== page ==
Tuesday, December 21, 2010

Not Baseball: Challenges in the NFL

Sorry for the off-topic, but I figure there are a lot of NFL fans in the crowd here and Giants fans in particular. Anyone who watched the game on Sunday (and who is not subsequently blocking out the pain) saw the play toward the end of the game where Vick dove forward instead of sliding, and the ball appeared to pop out of his hands. Why was there no challenge? That was the question on my mind, and on the mind of many of the callers today on WFAN.

You'll see the highlight of the play in question at 3:39 on the video:

The common wisdom among the callers and the hosts - some of whom stated this as gospel - said that the challenge HAD to come from the booth because it was within two minutes. Because of this, Coughlin couldn't challenge, and if it wasn't reviewed, it was because the booth decided it wasn't close enough to review. End of story.

As a lawyer, this didn't really satisfy me. Is the rule that the coach can't challenge within two minutes of the end of a half? Or can he not challenge plays that BEGIN after the two minute warning? What about a play - like in this case - that begins before the two minute warning, but where the part of the play you want to challenge is AFTER 2:00 has passed? My understanding was always that if the play began before the two minute warning, it was on the coach to challenge the play. That's a nice, bright-line rule.

So I tried to look up the actual rule. A quick glance at the NFL Digest of Rules didn't shed any light on the topic for me. I'm sure there is a copy of the NFL Rules out there somewhere on the internet, I just don't know where it is. Secondary sources had the issue equally confused.

Wikipedia: Plays inside the two-minute-warning, and all plays in overtime, cannot be challenged; any review of that play must be initiated by a replay official off-field

eHow: The current system allows coaches to challenge on-field calls in certain areas of play before a new play begins by throwing a red flag, as long as the game is not within the last two minutes of either half.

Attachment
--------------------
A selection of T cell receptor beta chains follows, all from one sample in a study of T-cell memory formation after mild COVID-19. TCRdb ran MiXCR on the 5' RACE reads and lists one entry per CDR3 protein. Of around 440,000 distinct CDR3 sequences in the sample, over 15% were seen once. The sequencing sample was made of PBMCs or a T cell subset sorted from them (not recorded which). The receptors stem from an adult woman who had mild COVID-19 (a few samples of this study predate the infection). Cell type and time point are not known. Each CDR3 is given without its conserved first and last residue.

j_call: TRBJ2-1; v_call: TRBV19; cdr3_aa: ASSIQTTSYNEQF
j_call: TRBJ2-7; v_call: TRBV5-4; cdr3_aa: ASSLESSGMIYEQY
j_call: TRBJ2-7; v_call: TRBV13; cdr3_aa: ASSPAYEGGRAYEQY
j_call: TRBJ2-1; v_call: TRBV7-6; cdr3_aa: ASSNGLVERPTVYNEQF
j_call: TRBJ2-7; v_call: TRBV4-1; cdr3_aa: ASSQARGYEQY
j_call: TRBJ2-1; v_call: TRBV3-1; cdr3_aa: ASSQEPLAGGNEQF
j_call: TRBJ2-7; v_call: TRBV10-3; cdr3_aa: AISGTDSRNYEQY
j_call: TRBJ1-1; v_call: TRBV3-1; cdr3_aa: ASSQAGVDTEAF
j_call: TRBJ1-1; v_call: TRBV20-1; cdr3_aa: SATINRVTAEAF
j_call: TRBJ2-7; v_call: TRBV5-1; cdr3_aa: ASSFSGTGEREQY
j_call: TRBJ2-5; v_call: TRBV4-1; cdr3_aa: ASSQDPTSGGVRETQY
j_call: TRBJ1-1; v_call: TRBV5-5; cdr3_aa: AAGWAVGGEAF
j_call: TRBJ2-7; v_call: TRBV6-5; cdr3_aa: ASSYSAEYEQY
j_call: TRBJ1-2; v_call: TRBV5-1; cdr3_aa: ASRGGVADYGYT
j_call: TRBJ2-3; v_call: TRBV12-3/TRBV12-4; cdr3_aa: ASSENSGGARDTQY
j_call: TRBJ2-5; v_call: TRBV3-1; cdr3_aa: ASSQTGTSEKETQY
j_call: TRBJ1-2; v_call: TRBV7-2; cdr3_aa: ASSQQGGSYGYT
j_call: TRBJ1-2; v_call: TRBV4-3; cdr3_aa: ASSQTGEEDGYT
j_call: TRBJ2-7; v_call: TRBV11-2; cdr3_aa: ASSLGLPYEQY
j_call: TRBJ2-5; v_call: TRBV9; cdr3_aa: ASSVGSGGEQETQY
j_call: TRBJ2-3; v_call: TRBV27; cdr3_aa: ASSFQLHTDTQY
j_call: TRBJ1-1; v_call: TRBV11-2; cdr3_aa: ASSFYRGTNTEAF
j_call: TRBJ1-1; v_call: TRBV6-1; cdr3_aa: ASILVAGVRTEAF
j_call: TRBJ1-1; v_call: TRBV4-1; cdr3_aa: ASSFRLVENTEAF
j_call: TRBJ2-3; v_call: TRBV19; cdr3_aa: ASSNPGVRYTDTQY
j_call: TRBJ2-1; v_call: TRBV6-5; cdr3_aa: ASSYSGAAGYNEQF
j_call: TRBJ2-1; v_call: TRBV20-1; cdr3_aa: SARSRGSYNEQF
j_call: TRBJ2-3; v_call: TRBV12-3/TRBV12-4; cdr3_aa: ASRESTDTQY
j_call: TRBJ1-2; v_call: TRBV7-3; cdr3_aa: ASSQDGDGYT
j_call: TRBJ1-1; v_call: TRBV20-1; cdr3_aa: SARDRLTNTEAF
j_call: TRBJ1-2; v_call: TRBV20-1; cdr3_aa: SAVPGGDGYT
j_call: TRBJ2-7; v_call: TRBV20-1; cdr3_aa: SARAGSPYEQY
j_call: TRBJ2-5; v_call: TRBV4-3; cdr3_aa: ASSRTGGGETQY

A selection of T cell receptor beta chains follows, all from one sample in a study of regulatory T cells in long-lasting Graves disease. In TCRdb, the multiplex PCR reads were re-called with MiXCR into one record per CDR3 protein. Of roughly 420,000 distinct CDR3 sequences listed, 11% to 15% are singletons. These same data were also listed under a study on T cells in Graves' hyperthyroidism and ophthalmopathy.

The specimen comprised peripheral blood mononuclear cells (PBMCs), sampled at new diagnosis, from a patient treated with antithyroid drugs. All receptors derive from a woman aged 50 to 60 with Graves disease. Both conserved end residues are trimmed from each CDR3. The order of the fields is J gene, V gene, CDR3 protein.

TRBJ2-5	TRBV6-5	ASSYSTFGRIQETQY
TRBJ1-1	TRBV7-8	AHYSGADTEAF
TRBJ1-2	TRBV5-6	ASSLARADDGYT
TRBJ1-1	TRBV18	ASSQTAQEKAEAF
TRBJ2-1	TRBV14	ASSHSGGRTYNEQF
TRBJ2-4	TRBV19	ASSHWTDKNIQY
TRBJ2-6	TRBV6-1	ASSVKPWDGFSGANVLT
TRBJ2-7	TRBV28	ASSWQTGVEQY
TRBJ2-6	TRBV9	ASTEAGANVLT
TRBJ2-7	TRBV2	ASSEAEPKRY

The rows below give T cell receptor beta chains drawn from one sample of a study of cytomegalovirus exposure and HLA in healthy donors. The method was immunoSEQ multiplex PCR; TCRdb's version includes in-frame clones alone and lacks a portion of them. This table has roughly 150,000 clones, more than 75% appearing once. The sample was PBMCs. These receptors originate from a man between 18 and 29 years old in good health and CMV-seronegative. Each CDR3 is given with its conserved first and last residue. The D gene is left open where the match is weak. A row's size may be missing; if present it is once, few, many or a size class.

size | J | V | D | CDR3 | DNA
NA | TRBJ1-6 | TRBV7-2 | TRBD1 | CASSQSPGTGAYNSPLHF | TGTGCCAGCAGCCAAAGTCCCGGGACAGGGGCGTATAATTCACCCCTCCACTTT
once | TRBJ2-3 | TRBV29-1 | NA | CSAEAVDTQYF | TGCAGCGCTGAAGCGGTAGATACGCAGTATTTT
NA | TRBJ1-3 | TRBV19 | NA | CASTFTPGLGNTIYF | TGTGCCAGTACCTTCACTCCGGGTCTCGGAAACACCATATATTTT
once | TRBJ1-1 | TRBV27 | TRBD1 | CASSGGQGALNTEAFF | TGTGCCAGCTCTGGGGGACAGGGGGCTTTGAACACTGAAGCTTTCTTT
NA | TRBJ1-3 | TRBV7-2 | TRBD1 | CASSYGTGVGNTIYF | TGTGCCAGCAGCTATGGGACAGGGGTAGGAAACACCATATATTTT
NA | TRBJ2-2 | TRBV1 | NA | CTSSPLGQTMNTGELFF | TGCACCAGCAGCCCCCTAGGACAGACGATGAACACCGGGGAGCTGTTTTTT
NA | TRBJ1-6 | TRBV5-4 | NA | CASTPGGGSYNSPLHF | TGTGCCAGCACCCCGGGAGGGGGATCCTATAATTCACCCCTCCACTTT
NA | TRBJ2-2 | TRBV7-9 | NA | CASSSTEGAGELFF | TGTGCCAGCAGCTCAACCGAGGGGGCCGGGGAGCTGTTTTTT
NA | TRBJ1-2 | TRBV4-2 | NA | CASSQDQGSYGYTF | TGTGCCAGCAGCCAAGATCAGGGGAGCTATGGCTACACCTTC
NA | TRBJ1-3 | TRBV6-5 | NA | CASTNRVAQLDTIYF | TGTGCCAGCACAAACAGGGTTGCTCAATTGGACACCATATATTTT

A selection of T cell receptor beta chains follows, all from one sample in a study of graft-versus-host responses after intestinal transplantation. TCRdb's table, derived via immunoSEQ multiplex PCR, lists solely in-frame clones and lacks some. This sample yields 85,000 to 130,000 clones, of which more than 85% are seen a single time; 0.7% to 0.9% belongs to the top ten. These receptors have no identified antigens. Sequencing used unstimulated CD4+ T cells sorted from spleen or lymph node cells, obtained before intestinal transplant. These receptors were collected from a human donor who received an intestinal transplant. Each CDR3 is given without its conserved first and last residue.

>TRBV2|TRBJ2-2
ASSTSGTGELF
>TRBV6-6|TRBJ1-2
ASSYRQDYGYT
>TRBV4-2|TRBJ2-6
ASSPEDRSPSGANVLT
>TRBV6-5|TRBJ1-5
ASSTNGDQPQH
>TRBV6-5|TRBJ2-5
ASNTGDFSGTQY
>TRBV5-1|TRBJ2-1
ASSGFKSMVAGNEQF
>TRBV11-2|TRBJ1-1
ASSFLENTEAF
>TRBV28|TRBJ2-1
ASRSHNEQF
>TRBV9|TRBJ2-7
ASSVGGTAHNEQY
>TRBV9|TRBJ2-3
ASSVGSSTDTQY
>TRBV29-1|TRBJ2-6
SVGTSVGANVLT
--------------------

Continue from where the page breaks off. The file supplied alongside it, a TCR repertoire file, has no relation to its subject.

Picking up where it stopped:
I think Wikipedia's definition is more accurate. But what do you guys think? The closest I could find for an answer was in a footnote near the bottom of this NJ.com article by Mike Garafalo (who seems to be doing a pretty good job):
I had one e-mailer ask if Vick fumbled at the end of his 22-yard run. No, I don’t believe he did. He was down with the ball in his possession and it only popped loose when LB Michael Boley fell on him. That’s down by contact right there. The e-mailer also asked me if it’s up to the booth to review the play because it ended at the two-minute warning. No, the Giants would have had to challenge that play because it began outside of the final two minutes.
It may be, of course, that Vick was down by contact, making the whole issue moot. I can't find much aside from the above quote discussing the issue, despite the fact that it was on talk radio all day. Is that because nobody actually knows the rule? If that was a challenge which was incumbent upon Coughlin to make, and he didn't, I'd imagine there would be a ton of outrage, even if it was an unlikely challenge to win.

Baseball is my sport, not football -- can anyone help me out? What is the exact rule on challenges? Did Coughlin screw up?


Anonymous said...

Hey Brian -- this is letsgocyclones over at Amazin Avenue. I figured I'd find your email over here but I didn't? Are you the guy on facebook who went to stuyvestant? If so I can see your profile because my wife went there -- your year, actually. (If you're that guy.)

Brian Mangan said...

Hey! Yes indeed, that's me. Drop me a message -- do I know her? I'd still love to ask you that question or two about the Met as well.

Anonymous said...

Ha, you were in "Spark" together whatever that means. I just happened upon this because when I typed in your name it was her facebook account that was open on the computer. Anyway I'll message you. Funny.